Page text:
Durable Powers Of Attorney For Financial Affairs

A durable power of attorney for financial affairs is a written document in which you give another person, called your agent or your attorney-in-fact, the power to make decisions concerning your property management. These decisions may include making investments, depositing or withdrawing money from your bank accounts, signing your tax returns, executing documents affecting your real property, and adding assets to your living trust.

  1. Why Do I Need A Durable Power Of Attorney For Financial Affairs?

    Sometimes people cannot manage their financial affairs. This may occur for a variety of reasons including sickness, dementia, or other mental incapacity. Many of these persons will need a court appointed conservator to manage their affairs. However if you sign a durable power of attorney for financial affairs before you become incompetent then your agent (also known as your "attorney-in-fact") can manage your affairs for you, and a conservatorship may be avoided.

    In addition to avoiding a conservatorship in the event of incapacity durable powers of attorney are useful if you are immobile, busy or even out of town. In these cases, you may authorize your attorney-in-fact to sign important documents on your behalf.

  2. If I Have A Living Trust Do I Also Need A Durable Power Of Attorney For Financial Affairs?

    Yes. A durable power of attorney for financial affairs deals with property that has not been transferred to a living trust, such as retirement accounts. The trustee of a living trust does not have any authority to manage assets that have not been transferred to the living trust. Rather, your appointed agent under your durable power of attorney can manage these assets.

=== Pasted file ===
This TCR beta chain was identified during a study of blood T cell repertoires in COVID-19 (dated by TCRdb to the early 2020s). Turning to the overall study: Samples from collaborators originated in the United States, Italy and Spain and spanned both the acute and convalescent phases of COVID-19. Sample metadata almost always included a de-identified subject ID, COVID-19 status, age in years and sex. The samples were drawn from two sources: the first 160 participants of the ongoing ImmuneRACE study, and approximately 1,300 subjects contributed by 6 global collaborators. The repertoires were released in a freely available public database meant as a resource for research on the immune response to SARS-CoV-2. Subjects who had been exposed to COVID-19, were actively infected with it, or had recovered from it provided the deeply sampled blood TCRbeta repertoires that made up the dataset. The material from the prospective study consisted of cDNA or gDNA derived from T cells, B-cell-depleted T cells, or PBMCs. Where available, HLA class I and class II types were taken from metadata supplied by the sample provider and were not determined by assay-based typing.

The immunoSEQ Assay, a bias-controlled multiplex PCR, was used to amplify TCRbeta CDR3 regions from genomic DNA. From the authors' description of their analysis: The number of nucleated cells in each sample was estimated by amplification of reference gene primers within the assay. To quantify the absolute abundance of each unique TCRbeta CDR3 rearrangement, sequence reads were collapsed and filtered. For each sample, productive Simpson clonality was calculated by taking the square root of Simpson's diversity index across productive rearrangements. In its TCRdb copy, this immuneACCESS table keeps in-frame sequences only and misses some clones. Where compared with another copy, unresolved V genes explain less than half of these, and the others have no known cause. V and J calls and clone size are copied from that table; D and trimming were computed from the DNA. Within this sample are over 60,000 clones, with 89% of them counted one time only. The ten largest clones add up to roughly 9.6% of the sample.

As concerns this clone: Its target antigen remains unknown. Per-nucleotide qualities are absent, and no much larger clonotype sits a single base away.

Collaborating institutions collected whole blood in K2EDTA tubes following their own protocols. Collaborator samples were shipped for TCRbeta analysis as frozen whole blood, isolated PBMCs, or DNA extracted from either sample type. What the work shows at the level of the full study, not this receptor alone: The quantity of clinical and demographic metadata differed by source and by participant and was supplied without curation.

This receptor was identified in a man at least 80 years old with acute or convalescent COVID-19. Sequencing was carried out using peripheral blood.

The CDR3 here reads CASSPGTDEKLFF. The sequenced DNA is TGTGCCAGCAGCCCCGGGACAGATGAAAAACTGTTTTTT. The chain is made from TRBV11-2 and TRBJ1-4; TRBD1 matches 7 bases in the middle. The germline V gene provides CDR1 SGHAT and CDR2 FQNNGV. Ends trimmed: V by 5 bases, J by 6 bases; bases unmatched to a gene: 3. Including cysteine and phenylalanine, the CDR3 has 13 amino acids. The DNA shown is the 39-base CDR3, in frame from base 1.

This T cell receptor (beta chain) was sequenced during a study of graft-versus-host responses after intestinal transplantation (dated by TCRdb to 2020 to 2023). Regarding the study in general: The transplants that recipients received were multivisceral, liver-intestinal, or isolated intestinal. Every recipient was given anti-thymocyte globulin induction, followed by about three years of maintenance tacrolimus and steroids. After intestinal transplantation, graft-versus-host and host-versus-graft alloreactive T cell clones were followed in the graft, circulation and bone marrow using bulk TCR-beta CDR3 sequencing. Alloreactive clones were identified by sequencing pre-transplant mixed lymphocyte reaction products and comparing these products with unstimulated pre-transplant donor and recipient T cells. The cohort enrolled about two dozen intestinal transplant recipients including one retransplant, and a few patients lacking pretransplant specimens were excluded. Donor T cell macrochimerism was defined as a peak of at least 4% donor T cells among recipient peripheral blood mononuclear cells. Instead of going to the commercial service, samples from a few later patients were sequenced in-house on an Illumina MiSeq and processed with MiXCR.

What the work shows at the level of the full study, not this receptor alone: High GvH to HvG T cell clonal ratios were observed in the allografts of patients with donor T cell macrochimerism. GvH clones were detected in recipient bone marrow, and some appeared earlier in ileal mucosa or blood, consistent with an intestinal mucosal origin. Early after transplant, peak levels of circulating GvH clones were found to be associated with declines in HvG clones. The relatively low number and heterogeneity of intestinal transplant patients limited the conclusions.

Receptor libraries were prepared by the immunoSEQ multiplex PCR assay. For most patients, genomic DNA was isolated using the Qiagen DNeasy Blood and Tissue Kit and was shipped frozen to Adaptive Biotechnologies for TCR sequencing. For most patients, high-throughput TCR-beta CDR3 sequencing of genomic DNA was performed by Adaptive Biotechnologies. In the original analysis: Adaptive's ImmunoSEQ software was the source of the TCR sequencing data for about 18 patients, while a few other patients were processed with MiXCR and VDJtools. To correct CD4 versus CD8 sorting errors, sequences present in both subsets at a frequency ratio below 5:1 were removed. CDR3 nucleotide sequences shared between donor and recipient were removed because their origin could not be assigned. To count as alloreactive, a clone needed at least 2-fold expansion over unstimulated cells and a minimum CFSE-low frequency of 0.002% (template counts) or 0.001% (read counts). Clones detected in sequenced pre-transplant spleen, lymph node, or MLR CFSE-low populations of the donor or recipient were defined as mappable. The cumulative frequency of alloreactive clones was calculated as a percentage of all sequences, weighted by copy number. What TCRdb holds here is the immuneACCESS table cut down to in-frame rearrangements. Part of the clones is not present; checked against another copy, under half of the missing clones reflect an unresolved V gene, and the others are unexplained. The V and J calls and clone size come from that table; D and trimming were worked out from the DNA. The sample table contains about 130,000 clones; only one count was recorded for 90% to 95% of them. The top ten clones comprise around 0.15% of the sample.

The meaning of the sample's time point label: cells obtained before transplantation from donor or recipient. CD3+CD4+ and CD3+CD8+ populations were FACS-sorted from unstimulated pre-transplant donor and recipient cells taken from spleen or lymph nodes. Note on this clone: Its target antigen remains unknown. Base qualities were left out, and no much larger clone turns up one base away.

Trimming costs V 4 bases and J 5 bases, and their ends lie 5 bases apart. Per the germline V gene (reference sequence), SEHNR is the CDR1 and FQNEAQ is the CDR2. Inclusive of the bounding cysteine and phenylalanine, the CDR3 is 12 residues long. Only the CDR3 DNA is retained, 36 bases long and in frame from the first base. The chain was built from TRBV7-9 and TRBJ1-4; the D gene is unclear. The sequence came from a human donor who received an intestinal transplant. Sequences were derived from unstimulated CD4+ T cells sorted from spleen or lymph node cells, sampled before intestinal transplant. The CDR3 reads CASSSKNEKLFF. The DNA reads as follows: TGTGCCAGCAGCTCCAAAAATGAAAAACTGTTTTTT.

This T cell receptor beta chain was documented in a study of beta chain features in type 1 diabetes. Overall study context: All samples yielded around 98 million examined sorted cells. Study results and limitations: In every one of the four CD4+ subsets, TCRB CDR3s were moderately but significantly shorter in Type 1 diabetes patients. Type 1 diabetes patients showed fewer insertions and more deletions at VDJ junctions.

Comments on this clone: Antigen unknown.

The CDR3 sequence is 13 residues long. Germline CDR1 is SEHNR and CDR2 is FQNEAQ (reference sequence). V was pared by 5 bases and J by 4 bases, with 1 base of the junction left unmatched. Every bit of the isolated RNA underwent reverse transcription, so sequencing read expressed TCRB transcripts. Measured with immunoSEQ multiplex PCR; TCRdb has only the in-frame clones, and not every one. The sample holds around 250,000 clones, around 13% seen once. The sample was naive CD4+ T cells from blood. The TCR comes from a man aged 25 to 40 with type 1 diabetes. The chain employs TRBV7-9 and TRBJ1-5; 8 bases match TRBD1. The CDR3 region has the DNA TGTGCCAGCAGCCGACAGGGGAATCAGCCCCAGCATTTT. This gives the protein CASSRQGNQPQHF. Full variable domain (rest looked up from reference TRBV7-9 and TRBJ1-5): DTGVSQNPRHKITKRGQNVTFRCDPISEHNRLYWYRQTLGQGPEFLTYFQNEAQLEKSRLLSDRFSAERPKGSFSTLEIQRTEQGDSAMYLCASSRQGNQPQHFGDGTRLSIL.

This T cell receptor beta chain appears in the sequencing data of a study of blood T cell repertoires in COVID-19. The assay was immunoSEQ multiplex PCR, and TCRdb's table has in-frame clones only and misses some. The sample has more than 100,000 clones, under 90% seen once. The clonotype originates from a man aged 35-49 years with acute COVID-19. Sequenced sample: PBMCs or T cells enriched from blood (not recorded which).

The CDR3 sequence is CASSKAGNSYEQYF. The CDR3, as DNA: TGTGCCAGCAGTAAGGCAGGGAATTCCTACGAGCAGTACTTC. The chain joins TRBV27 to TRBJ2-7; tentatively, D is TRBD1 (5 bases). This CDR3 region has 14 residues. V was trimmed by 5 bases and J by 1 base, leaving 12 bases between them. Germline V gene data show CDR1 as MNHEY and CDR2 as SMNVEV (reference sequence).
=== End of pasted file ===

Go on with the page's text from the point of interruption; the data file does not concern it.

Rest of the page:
3. If I Have A Durable Power Of Attorney Why Do I Need A Living Trust?

    A durable power of attorney cannot replace a living trust. For one thing, a durable power of attorney cannot direct the distribution of your assets upon your death. For another thing, a durable power of attorney cannot be used to avoid probate or as a tax-savings device.

  4. Who Should I Appoint As My Agent?

    Because a durable power of attorney gives broad powers to your appointed agent you should choose your agent with special care. Your agent should be someone you trust implicitly with your financial affairs.

  5. Can I Change Or Terminate The Durable Power Of Attorney?

    Yes. As long as you are competent you can change or revoke your durable power of attorney at any time.

  6. Can I Limit The Scope Of My Durable Power Of Attorney?

    Yes. You can make the power you give your agent as broad or as limited as you wish.